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I wrote a trigger to do auditing. To capture all the changes, I loop through the list of columns. The problem I'm having (see code below), when I try to set the OldValue using the @fieldname, I get back the actual field name. I want to get the value, so I don't have to explictly name each field (like I did when I set the NewValue - this works perfectly). Trying to avoid this because, just like most databases, we have tables with several fields. I'm stuck with the syntax on this. Would like to do something like:

@OldValue = (Select 'd.' + @fieldname from deleted)

Here's my code:

SELECT * INTO #ins FROM inserted
SELECT * INTO #del FROM deleted

SELECT  @TableName = N'TESTAUDITTABLE'
SELECT  @PKCols =  column_name
                    FROM INFORMATION_SCHEMA.TABLE_CONSTRAINTS AS TC
                    INNER JOIN
                    INFORMATION_SCHEMA.KEY_COLUMN_USAGE AS KU
                    ON TC.CONSTRAINT_TYPE = 'PRIMARY KEY' AND
                    TC.CONSTRAINT_NAME = KU.CONSTRAINT_NAME
                    and ku.table_name= @TableName
                    ORDER BY KU.TABLE_NAME, KU.ORDINAL_POSITION;

SELECT  @UserName = SYSTEM_USER
SELECT  @UpdateDate = {fn now()}

SELECT  @field = 0 
SELECT  @maxfield = MAX(ORDINAL_POSITION) 
        FROM INFORMATION_SCHEMA.COLUMNS WHERE TABLE_NAME = @TableName

WHILE   @field < @maxfield
BEGIN
       SELECT @field = MIN(ORDINAL_POSITION) 
               FROM INFORMATION_SCHEMA.COLUMNS 
               WHERE TABLE_NAME = @TableName 
               AND ORDINAL_POSITION > @field
       SELECT @bit = (@field - 1 )% 8 + 1
       SELECT @bit = POWER(2,@bit - 1)
       SELECT @char = ((@field - 1) / 8) + 1
       IF SUBSTRING(COLUMNS_UPDATED(),@char, 1) & @bit > 0 OR @Type IN ('I','D')
       BEGIN
               SELECT @fieldname = COLUMN_NAME 
                       FROM INFORMATION_SCHEMA.COLUMNS 
                       WHERE TABLE_NAME = @TableName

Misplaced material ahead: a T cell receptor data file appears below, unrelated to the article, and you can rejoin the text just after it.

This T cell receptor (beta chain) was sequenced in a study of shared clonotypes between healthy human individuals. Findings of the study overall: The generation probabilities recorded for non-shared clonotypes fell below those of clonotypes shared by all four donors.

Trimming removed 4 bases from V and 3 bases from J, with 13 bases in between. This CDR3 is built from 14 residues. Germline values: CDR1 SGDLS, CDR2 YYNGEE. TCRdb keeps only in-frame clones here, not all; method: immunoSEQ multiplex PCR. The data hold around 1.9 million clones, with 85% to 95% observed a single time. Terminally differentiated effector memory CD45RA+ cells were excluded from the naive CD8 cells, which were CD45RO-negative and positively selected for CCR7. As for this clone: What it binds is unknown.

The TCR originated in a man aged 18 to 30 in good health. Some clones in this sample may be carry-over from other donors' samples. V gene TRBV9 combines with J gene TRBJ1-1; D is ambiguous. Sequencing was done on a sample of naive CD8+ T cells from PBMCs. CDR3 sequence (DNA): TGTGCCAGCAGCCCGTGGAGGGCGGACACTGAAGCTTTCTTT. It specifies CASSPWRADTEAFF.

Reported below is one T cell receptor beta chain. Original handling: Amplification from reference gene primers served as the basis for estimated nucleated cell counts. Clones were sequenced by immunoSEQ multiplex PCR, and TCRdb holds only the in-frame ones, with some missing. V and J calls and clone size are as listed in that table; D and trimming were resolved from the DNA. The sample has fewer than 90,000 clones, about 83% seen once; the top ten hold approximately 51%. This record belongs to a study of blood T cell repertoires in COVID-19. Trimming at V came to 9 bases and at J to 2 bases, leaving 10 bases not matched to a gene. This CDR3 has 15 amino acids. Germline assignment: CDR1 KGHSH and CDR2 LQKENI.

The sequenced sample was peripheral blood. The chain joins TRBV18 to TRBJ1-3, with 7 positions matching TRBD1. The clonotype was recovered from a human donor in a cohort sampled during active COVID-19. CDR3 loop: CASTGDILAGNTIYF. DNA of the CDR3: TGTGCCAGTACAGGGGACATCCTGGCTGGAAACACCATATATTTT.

AND ORDINAL_POSITION = @field

                SELECT @ID = coalesce( i.ORIGREC , d.ORIGREC ) ,
                         @Type = case
                                       when i.ORIGREC is not null and d.ORIGREC is     null then 'Insert' -- insert
                                       when i.ORIGREC is not null and d.ORIGREC is not null then 'Update' -- update
                                       when i.ORIGREC is     null and d.ORIGREC is not null then 'Delete' -- delete
                                     end,
                 @OldValue = (Select @fieldname from deleted), 
                 @NewValue = (Select i.NAME from #ins)

                FROM inserted i
                FULL join deleted d on d.ORIGREC = i.ORIGREC

               SELECT @sql = '
                    INSERT INTO [dbo].[LE_AUDIT] (
                        DB_USER,
                        TableName,
                        ID,
                        FieldName,
                        OldValue,
                        NewValue,
                        CHANGEDATE,
                        TRIG_TYPE)                      
                    VALUES (''' + SYSTEM_USER + ''',''' + @TableName +
                    ''',''' + @ID + ''',''' + @fieldname + ''',''' + 
                    @OldValue + ''',''' + @NewValue + ''',''' +  @UpdateDate  + ''',''' + @Type + ''')'